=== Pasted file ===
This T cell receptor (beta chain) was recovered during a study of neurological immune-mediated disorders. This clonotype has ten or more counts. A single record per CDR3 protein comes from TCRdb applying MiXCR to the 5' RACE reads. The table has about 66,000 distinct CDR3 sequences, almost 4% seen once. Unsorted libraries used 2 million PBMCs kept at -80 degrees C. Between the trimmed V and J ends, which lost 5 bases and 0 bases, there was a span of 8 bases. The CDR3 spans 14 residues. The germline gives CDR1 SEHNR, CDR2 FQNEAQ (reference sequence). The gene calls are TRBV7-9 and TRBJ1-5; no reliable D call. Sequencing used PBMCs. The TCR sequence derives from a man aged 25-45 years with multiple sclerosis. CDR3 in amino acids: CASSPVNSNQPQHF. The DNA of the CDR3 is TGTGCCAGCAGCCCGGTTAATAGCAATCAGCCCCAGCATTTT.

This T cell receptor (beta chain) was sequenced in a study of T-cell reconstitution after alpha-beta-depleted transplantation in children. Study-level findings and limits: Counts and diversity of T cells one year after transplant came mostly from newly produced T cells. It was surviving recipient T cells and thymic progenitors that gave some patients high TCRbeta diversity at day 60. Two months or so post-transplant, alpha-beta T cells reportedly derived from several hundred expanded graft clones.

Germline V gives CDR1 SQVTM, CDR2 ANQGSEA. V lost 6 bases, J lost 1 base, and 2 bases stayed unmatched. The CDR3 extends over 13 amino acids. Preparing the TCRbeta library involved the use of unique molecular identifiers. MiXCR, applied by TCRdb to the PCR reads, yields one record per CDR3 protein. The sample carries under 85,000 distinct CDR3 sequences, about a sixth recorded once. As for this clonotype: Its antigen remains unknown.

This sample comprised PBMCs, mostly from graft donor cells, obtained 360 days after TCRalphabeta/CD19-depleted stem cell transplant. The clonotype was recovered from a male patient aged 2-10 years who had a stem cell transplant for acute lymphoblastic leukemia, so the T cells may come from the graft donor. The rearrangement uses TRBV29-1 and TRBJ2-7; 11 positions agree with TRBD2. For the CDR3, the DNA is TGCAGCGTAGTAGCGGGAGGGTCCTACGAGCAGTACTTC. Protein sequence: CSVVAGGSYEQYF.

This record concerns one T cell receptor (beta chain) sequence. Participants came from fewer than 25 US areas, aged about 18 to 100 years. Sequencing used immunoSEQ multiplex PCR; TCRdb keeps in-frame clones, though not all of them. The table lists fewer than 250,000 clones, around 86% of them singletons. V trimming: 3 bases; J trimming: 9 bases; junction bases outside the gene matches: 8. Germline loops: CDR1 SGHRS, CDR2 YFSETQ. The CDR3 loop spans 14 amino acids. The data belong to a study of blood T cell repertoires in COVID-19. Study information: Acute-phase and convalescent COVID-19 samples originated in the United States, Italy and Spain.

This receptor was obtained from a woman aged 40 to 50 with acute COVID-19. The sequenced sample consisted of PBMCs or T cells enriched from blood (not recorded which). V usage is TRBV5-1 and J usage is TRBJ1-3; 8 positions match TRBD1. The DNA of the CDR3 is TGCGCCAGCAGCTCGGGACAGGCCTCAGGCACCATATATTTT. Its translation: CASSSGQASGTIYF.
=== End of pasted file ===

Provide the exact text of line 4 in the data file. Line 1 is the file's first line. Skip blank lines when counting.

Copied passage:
This sample comprised PBMCs, mostly from graft donor cells, obtained 360 days after TCRalphabeta/CD19-depleted stem cell transplant. The clonotype was recovered from a male patient aged 2-10 years who had a stem cell transplant for acute lymphoblastic leukemia, so the T cells may come from the graft donor. The rearrangement uses TRBV29-1 and TRBJ2-7; 11 positions agree with TRBD2. For the CDR3, the DNA is TGCAGCGTAGTAGCGGGAGGGTCCTACGAGCAGTACTTC. Protein sequence: CSVVAGGSYEQYF.